# Core Processing Example #2¶

This section will go over a longer script that provides details on many different image processing functions including blurring, thresholding, morphologies, color filtering, and contour cutting, as well as many core functions, such as save, restore, show, and write.

## Python Script¶

Download Script

Download Image

import ih.imgproc
plant = ih.imgproc.Image("/path/to/your/image")

plant.save("base")
plant.show("base")

plant.convertColor("bgr", "gray")
plant.show("grayscale")

plant.gaussianBlur((5, 5))
plant.show("blur")

plant.bitwise_not()
plant.show("invert")

plant.convertColor("gray", "bgr")
plant.bitwise_and("base")
plant.show("recolor")

plant.morphology("open", "rect", (3, 3))
plant.show("morph")

plant.colorFilter("(((max - min) > 40) and ((b - g) < 30))", [plant.y - 350, -1, -1, -1])
plant.show("filter")
plant.save("filter")

plant.convertColor("bgr", "gray")
plant.threshold(0)
plant.save("binary")
plant.restore("filter")

plant.contourCut("binary", basemin = 500, resize = True)
plant.show("final")
plant.write("final.png")

print "total plant pixels = ",plant.extractPixels()
print "[plant height, plant width] = ",plant.extractDimensions()
print "Nonzero color data -- [ [bmean, bmed], [gmean, gmed], [rmean, rmed] ] = ",plant.extractColorData()
print "With zero color data -- [ [bmean, bmed], [gmean, gmed], [rmean, rmed] ] = ",plant.extractColorData(nonzero = False)

plant.wait()


This script show cases several features of ih, is fairly simple and fairly accurate. Let’s talk about it block by block:

import ih.imgproc
plant = ih.imgproc.Image("/path/to/your/image")


These two lines setup your image. The first line imports the actual library to be used, and in this case we want the imgproc module from ih. The second line creates an object of your image, named ‘plant’. Our image has been loaded in, so we are ready for processing.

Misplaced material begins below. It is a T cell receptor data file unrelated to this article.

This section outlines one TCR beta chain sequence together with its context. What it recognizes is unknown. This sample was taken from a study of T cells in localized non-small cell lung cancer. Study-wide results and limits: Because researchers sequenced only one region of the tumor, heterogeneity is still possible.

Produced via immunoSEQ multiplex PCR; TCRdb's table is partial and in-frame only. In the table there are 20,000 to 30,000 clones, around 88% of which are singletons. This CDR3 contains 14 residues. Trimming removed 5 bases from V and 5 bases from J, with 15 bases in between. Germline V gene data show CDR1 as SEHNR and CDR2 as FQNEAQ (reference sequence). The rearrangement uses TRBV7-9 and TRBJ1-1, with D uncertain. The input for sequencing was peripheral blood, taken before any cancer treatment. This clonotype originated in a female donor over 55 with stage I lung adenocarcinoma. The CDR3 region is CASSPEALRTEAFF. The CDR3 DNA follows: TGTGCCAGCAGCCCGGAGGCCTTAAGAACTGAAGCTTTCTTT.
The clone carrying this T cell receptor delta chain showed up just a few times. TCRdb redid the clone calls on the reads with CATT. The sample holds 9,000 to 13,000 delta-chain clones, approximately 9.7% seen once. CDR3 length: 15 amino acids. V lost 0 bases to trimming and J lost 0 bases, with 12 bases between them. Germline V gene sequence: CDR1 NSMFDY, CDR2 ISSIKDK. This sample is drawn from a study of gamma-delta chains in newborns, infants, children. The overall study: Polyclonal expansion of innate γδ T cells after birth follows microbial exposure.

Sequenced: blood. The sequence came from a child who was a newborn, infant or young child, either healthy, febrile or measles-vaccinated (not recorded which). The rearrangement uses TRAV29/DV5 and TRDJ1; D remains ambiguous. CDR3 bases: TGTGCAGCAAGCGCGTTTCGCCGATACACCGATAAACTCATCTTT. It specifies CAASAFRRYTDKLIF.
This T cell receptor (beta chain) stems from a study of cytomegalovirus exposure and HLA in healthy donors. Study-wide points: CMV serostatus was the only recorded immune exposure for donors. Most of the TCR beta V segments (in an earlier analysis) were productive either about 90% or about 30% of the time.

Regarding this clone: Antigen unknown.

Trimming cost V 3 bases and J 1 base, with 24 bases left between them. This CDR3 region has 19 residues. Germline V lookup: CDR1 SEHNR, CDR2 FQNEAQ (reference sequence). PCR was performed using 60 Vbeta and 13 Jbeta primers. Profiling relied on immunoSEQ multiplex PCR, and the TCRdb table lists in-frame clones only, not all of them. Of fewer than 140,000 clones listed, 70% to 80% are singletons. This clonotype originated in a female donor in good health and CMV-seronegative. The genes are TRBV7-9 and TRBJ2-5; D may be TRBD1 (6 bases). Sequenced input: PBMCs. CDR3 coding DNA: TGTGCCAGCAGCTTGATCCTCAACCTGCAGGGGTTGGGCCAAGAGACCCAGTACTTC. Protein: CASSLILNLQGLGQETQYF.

plant.save("base")
plant.show("base")


These two lines don’t do any actual processing yet. The save() method saves what our image currently looks like for future use. This will be used in a later step to re-constitute the color of the image. We fed in the name ‘base’, and that’s how we will refer to this saved image in the future. The ‘show’ method simply opens a window of the current image. Show automatically resizes an image down if it is too large (which it will be). We also fed in the name base which means our window will have the title ‘base’. If a name is not fed in, the titles will simply be numbered. Here’s what our base image looks like:

For viewing purposes all images have been greatly reduced in size. On to the next block:

plant.convertColor("bgr", "gray")
plant.show("grayscale")


Now we do some actual processing! The convertColor() method does exactly that – changes the spectrum of the image. Currently, supported spectrums are “bgr”, “hsv”, “lab”, “ycrcb”, and “gray”. It is important to remember that many spectrum changes are one-directional. In this case, we convert “bgr” to “gray”, giving us a grayscale image. If we then called the same function in reverse i.e. plant.convertColor(“gray”, “bgr”), our image would look exactly the same. You can find more information on this in the convertColor() method. Again, we use ‘show’ to view the result of our step. Here’s what our gray scale image looks like:

plant.gaussianBlur((5, 5))
plant.show("blur")


Here we blur the image slightly, using gaussianBlur() with a kernel of size 5 x 5. The first number specifies the height of the kernel, and the second the width of the kernel. Blurring an image before thresholding will help smooth the result, and remove more noise from the image. Here’s our result: